2. Define the 3 pillars of the OPT Model
Stability The ability to achieve and maintain postural equilibrium through all planes of motion Strength The degree to which muscular tension can produce force Strength endurance The length of time muscular tension can be sustained Maximal strength The maximum amount of force that can be produced through muscular contraction Muscular hypertrophy The increase in mass and volume of muscle tissue due to growth stimulated by metabolic and/or mechanical response. May lead to a corresponding increase in strength and power. Power The rate of strength output over time.
Section12. Principles of Motor Development
1. Define the following key concepts of motor development.
Motor behavior motor response to internal and external stimuli Motor control The integration of present sensory stimuli with previous experiences via the CNS Motor learning Incorporation of motor control patterns into adopted movement systems through repetition. Motor development The lifelong progression of motor skill behavior. Sensorimotor integration The integration of sensory input with the appropriate motor response. Muscle synergies Muscles collaboratively recruited by the CNS to produce movement Proprioception The ability to interpret sensory input from mechanoreceptors in order to maintain balance and postural equilibrium.
2. Describe the two main types of motor feedback.
Internal feedback: sensory input data resulting from the corresponding internal response to motor function and its outcomes. External feedback: explicit data provided by external validators such as a coach, video playback or readings on measuring implements.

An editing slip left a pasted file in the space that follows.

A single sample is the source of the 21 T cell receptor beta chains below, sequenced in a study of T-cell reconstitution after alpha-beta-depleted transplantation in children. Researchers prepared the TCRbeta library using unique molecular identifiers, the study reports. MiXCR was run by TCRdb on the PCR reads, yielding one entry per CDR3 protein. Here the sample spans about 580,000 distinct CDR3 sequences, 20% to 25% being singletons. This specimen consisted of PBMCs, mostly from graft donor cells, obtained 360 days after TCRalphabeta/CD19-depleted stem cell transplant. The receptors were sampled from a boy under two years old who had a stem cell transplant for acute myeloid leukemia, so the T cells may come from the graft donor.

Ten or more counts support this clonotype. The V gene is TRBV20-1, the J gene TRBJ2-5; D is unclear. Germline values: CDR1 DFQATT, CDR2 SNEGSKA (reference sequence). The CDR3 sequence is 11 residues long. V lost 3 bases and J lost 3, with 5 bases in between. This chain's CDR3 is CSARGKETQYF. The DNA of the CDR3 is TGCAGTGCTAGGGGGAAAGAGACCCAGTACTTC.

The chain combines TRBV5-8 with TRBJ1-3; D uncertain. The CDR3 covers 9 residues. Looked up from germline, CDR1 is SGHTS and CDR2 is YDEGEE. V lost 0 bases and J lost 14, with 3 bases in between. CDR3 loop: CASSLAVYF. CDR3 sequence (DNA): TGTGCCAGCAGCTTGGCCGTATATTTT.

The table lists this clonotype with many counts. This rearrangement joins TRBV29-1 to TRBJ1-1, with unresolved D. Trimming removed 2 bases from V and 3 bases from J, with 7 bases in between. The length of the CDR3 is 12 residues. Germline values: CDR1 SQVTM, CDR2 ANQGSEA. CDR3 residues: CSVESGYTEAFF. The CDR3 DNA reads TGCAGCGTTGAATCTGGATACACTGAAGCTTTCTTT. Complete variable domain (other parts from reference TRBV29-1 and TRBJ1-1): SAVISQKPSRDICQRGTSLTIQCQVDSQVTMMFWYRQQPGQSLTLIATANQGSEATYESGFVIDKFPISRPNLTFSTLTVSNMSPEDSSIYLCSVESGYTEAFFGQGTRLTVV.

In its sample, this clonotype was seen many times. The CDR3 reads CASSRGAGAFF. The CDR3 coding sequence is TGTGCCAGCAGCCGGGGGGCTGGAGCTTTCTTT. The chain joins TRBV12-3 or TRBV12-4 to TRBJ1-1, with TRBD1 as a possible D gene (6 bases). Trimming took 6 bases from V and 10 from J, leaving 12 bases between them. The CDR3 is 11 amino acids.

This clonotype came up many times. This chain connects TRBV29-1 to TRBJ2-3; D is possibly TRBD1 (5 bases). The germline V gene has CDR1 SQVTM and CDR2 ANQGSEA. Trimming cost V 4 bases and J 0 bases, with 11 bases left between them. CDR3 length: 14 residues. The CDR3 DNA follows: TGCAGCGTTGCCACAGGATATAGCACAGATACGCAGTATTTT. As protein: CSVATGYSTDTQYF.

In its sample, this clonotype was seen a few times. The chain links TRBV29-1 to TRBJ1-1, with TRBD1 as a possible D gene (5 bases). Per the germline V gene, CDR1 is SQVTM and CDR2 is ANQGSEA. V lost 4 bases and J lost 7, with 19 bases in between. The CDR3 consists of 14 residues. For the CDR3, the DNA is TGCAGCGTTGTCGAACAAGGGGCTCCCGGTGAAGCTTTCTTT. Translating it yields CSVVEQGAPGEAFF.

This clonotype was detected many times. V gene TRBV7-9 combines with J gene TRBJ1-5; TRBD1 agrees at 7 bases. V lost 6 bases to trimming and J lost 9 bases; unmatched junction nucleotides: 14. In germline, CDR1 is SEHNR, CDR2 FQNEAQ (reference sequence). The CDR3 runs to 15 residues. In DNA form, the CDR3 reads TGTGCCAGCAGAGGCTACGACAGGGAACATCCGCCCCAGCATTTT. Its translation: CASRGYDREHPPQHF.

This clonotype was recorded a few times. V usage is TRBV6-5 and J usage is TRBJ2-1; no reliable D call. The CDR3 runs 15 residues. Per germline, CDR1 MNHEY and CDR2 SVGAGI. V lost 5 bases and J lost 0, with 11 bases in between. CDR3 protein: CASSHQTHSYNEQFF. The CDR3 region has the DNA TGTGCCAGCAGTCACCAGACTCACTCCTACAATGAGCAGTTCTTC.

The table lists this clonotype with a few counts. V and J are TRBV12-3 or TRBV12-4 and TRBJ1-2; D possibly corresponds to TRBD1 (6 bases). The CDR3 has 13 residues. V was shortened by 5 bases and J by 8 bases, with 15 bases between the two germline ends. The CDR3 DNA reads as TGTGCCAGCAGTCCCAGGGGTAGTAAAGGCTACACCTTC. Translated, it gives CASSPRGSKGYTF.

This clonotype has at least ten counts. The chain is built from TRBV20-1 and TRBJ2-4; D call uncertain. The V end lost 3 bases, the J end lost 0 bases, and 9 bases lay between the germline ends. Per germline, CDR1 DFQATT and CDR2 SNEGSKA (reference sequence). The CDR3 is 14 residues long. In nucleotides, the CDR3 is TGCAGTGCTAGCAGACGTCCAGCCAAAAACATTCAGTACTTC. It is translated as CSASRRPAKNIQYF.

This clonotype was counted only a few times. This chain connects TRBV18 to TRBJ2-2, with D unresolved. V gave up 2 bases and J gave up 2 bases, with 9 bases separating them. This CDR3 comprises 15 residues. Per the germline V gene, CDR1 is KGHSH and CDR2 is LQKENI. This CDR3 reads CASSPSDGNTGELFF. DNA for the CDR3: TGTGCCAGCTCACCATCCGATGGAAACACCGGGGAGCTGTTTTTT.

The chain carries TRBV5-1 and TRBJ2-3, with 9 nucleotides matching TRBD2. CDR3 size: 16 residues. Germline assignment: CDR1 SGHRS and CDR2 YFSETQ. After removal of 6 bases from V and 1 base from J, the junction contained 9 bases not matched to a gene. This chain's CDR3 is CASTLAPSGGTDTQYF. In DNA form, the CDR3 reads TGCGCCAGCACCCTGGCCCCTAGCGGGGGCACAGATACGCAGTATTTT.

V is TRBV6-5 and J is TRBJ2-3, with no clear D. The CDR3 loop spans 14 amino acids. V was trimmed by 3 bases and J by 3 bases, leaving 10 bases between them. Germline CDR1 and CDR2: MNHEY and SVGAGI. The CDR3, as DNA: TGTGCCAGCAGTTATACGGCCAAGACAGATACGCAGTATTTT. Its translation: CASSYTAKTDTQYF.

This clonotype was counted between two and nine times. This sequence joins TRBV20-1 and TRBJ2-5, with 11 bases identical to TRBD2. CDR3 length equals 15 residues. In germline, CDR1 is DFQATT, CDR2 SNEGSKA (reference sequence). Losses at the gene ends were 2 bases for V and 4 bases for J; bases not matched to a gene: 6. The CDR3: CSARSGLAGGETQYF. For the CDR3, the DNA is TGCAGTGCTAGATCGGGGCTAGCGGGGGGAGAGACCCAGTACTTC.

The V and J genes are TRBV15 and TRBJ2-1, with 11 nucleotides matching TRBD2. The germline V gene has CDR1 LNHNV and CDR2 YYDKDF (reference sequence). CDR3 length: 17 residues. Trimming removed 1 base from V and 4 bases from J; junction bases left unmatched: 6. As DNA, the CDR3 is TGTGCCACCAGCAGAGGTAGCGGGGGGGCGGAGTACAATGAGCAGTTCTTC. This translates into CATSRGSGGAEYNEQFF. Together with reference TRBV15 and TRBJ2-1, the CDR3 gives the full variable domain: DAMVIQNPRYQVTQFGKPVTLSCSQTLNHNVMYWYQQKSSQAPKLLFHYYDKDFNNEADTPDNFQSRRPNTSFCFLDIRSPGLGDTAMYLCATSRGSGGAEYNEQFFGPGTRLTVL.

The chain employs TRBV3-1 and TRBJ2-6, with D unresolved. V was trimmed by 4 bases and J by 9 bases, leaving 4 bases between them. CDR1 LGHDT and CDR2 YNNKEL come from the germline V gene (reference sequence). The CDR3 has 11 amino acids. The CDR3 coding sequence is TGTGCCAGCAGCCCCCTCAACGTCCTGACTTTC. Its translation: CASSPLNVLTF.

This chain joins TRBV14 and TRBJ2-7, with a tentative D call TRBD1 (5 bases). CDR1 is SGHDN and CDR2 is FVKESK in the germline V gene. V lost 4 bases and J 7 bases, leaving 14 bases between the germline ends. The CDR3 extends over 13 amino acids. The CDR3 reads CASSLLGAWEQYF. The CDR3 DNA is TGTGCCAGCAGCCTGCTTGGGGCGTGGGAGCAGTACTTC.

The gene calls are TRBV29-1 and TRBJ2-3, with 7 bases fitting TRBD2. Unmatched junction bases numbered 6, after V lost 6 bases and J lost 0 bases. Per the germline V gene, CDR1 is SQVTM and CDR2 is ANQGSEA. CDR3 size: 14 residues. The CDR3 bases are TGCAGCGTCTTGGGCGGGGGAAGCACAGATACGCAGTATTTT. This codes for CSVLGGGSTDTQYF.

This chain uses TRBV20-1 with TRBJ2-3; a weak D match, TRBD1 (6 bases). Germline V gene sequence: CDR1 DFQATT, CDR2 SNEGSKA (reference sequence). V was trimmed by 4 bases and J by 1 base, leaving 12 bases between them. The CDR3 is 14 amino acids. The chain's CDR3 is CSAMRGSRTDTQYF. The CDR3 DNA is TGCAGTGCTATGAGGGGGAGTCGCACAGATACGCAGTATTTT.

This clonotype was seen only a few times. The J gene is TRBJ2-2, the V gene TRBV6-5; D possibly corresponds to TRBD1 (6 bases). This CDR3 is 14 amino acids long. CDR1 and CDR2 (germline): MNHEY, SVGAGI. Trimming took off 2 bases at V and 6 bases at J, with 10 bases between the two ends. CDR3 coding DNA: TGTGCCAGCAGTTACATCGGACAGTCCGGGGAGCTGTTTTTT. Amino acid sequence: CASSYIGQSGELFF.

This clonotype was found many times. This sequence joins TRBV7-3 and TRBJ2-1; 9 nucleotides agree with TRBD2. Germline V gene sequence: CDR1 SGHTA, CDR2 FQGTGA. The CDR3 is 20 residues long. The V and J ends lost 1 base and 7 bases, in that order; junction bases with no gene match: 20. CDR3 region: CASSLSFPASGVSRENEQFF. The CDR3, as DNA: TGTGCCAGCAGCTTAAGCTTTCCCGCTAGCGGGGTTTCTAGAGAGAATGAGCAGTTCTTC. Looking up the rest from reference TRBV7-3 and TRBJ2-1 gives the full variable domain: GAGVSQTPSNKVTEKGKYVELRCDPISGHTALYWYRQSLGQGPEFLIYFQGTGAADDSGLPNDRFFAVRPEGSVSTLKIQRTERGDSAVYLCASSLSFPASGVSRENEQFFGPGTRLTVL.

1. Describe carbohydrates.
Primary energy source macronutrients that include sugars, starches, and fiber.
2. Define the different types of carbohydrates.
Monosaccharide A single unit of sugar. E.g. fructose, glucose. Disaccharides A double sugar molecule. E.g. lactose, sucrose and maltose. Fiber Complex polysaccharide found in plant tissue. Assists in gut health, glucose uptake regulation, and the nourishment of gut microbiota. Soluble Fiber Soluble fiber dissolves in water. Insoluble Fiber Insoluble fiber remains solid/in suspension in water. Glucose The most basic molecular structure of a carbohydrate Glycogen Carbohydrate storage unit stored in liver and muscle tissue
3. What is the Glycemic index?
The Glycemic index refers to numbers (0–100) assigned to a food source that represents the rise in blood sugar after consuming the food.
4. Describe Lipids.
Lipids are organic compounds made of glycerol and fatty acids that are hydrophobic. They include oils, fats, waxes, and steroids and contain roughly twice the energy yield per unit mass of carbohydrates.
5. Define the different types of lipids.